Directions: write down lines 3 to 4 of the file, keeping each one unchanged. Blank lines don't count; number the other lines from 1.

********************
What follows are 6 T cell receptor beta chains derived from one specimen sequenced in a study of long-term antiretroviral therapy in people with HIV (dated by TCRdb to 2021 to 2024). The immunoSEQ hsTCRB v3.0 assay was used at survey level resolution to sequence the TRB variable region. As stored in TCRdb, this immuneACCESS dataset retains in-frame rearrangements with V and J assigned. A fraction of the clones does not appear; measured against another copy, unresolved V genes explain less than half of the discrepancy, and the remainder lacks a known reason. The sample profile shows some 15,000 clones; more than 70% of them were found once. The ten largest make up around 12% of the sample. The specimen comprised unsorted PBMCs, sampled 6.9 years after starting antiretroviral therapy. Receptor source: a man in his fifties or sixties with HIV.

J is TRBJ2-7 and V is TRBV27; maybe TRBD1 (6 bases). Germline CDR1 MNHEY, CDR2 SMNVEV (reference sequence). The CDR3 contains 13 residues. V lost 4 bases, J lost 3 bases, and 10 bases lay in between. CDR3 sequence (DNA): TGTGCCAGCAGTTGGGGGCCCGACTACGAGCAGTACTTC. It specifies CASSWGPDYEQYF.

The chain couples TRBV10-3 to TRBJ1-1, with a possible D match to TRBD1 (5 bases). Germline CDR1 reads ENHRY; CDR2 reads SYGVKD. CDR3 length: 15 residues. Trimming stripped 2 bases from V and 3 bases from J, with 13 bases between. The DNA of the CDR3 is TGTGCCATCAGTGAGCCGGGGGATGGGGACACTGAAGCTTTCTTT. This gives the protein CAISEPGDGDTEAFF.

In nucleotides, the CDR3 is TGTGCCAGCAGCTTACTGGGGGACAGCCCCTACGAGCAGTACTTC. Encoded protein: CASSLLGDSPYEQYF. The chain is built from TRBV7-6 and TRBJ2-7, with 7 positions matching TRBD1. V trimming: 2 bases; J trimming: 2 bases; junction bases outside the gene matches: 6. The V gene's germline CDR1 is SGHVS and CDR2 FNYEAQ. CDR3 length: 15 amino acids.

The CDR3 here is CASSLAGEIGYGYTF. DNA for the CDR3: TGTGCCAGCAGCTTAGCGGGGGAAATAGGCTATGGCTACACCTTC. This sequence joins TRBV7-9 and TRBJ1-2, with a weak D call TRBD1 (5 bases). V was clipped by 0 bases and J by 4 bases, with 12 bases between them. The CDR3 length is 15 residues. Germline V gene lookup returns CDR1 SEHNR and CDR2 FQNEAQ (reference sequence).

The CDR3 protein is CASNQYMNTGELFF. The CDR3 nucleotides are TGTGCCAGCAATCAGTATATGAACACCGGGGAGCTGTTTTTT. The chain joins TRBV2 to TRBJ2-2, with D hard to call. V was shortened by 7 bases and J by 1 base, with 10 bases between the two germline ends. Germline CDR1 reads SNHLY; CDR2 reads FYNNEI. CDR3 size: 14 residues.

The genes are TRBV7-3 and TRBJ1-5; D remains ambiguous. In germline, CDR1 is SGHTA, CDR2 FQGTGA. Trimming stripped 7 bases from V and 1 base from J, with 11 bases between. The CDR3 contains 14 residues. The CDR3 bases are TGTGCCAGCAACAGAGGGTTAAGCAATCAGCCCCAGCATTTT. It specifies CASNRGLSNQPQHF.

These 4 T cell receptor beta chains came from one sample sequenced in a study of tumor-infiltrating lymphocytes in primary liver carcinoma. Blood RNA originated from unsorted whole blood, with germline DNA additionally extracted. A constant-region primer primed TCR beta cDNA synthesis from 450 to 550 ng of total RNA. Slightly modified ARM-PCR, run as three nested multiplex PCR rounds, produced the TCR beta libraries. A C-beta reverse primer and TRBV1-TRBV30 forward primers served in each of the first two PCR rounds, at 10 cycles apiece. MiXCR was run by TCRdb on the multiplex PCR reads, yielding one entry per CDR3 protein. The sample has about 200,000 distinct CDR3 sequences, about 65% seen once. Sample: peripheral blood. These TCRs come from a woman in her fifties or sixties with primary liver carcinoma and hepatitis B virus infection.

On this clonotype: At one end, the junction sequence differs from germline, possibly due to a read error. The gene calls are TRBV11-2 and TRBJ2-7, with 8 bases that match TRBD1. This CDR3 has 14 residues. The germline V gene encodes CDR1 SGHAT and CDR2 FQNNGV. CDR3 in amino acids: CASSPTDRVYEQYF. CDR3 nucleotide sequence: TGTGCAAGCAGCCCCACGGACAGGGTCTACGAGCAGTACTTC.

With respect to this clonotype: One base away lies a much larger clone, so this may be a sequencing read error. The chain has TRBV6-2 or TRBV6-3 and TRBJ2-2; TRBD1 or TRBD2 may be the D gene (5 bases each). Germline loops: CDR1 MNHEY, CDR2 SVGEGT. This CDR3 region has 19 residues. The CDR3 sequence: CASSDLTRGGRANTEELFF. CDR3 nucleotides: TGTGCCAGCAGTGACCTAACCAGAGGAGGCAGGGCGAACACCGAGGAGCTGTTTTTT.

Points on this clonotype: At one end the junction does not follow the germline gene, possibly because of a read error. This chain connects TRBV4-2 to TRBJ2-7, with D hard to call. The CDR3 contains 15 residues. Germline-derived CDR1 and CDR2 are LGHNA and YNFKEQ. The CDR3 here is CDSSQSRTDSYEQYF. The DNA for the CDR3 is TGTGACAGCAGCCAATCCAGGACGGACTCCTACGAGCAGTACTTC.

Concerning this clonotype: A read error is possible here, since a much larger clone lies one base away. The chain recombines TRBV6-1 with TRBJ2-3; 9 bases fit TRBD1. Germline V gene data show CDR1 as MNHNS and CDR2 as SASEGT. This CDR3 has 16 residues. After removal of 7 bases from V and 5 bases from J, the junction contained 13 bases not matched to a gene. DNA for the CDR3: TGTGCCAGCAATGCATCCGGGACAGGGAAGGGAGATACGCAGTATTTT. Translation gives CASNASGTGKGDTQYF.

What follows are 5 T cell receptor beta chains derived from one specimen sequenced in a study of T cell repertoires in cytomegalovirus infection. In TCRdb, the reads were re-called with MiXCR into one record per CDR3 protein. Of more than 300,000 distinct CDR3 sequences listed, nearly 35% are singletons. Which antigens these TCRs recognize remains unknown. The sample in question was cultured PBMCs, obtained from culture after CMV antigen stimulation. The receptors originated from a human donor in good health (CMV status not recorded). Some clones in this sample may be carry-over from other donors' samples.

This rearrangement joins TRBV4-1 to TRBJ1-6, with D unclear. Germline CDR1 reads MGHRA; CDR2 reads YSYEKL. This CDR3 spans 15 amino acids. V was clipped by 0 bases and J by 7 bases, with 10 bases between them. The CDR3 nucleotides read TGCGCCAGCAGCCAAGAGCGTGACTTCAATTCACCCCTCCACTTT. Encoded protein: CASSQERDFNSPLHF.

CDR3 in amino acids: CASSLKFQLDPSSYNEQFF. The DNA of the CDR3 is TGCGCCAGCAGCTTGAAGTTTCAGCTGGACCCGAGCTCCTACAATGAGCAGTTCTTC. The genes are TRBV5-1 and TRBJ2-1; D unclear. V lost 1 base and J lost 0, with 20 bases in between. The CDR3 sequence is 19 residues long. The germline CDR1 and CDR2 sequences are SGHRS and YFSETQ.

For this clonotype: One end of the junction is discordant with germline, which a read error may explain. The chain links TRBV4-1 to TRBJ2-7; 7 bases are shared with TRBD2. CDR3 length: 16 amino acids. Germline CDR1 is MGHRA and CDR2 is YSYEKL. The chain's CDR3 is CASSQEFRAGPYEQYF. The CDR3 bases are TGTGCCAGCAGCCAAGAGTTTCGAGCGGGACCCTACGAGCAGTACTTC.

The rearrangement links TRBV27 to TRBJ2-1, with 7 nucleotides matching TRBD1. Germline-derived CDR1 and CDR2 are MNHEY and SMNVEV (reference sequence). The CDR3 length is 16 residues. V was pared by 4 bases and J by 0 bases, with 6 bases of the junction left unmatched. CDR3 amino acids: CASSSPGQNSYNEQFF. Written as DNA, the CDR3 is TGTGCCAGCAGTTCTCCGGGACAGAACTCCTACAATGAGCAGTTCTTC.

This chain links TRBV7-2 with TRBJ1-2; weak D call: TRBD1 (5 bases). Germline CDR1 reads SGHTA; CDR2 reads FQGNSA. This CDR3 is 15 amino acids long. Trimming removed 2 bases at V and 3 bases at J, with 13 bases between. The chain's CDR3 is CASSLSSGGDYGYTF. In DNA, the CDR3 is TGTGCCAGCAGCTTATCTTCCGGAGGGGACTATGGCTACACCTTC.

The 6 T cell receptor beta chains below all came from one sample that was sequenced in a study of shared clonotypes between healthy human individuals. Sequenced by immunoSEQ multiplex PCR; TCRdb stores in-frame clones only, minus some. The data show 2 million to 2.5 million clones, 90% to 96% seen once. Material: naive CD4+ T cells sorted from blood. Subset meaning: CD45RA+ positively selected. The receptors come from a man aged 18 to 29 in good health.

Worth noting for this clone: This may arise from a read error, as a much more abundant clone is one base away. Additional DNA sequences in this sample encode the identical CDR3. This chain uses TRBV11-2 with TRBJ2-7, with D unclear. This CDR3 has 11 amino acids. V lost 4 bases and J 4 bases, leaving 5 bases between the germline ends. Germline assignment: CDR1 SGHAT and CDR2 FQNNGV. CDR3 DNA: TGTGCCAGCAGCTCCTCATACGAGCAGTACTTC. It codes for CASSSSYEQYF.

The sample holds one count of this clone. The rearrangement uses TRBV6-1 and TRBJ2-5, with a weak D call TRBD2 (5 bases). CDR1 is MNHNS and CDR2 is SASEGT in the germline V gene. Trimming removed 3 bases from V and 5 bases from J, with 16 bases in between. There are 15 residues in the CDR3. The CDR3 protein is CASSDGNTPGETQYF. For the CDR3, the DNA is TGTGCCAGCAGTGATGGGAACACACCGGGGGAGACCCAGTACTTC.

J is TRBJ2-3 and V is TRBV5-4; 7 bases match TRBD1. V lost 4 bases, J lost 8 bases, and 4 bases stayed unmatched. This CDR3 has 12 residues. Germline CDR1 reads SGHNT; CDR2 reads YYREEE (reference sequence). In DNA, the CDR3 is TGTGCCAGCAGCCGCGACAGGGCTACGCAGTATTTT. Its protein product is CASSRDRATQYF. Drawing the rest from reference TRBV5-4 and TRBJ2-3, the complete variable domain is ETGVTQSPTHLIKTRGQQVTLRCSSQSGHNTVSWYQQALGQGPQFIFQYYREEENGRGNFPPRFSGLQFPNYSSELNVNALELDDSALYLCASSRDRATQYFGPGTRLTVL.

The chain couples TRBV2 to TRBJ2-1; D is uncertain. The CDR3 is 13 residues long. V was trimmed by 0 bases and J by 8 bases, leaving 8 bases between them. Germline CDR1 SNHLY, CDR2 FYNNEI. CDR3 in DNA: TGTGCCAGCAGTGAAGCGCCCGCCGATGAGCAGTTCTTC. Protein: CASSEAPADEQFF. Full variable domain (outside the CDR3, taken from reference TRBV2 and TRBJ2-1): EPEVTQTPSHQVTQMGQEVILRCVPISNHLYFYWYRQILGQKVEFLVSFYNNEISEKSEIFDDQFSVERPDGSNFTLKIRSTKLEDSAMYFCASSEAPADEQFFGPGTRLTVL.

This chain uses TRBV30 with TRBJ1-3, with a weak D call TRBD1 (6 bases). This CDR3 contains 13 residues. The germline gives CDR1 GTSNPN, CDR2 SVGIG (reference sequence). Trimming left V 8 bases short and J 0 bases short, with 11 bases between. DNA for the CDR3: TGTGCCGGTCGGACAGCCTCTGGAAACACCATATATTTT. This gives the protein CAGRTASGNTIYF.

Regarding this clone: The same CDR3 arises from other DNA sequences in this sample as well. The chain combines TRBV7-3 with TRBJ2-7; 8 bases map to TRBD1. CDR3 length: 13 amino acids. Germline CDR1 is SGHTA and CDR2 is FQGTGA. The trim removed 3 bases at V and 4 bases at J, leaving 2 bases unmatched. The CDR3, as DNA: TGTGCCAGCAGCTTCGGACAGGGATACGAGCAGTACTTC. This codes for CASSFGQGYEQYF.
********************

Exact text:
The chain couples TRBV10-3 to TRBJ1-1, with a possible D match to TRBD1 (5 bases). Germline CDR1 reads ENHRY; CDR2 reads SYGVKD. CDR3 length: 15 residues. Trimming stripped 2 bases from V and 3 bases from J, with 13 bases between. The DNA of the CDR3 is TGTGCCATCAGTGAGCCGGGGGATGGGGACACTGAAGCTTTCTTT. This gives the protein CAISEPGDGDTEAFF.

In nucleotides, the CDR3 is TGTGCCAGCAGCTTACTGGGGGACAGCCCCTACGAGCAGTACTTC. Encoded protein: CASSLLGDSPYEQYF. The chain is built from TRBV7-6 and TRBJ2-7, with 7 positions matching TRBD1. V trimming: 2 bases; J trimming: 2 bases; junction bases outside the gene matches: 6. The V gene's germline CDR1 is SGHVS and CDR2 FNYEAQ. CDR3 length: 15 amino acids.